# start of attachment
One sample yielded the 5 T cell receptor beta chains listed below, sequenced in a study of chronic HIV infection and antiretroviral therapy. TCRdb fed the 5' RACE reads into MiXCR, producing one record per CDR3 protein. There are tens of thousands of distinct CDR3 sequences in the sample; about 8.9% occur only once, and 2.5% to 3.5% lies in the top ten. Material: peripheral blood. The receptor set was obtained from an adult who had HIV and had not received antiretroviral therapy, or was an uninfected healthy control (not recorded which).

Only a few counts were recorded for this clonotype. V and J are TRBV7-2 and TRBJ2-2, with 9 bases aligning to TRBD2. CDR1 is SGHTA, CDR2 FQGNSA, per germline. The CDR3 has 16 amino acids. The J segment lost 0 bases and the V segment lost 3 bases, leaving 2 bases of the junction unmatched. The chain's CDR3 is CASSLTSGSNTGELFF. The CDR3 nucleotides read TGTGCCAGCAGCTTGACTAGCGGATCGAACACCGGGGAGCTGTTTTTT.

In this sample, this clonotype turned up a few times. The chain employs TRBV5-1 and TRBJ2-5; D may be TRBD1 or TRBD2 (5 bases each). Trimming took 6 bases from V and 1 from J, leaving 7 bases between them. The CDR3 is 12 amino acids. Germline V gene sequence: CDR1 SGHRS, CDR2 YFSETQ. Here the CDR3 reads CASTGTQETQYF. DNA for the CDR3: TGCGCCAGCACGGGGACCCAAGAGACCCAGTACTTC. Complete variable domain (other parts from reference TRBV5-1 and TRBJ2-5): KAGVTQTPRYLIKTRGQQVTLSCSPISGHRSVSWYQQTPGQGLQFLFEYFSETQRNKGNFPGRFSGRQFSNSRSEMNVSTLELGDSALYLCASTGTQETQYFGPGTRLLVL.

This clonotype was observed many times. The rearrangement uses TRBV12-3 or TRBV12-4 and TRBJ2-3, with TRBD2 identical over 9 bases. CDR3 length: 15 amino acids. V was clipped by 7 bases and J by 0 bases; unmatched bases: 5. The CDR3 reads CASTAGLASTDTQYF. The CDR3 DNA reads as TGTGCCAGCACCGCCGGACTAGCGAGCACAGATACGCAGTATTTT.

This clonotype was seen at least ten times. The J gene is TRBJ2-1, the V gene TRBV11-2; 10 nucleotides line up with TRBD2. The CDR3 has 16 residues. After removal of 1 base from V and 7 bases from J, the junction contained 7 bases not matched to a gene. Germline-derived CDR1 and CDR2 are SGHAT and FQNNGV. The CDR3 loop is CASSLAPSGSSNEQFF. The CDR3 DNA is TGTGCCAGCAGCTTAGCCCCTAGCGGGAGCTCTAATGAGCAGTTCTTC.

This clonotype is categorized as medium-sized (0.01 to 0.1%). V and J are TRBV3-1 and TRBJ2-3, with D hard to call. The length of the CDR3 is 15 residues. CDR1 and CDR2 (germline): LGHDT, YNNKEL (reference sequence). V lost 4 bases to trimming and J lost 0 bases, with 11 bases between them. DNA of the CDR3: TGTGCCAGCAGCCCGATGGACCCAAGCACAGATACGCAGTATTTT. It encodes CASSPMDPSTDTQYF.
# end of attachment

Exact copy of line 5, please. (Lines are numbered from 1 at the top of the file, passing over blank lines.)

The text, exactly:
This clonotype was seen at least ten times. The J gene is TRBJ2-1, the V gene TRBV11-2; 10 nucleotides line up with TRBD2. The CDR3 has 16 residues. After removal of 1 base from V and 7 bases from J, the junction contained 7 bases not matched to a gene. Germline-derived CDR1 and CDR2 are SGHAT and FQNNGV. The CDR3 loop is CASSLAPSGSSNEQFF. The CDR3 DNA is TGTGCCAGCAGCTTAGCCCCTAGCGGGAGCTCTAATGAGCAGTTCTTC.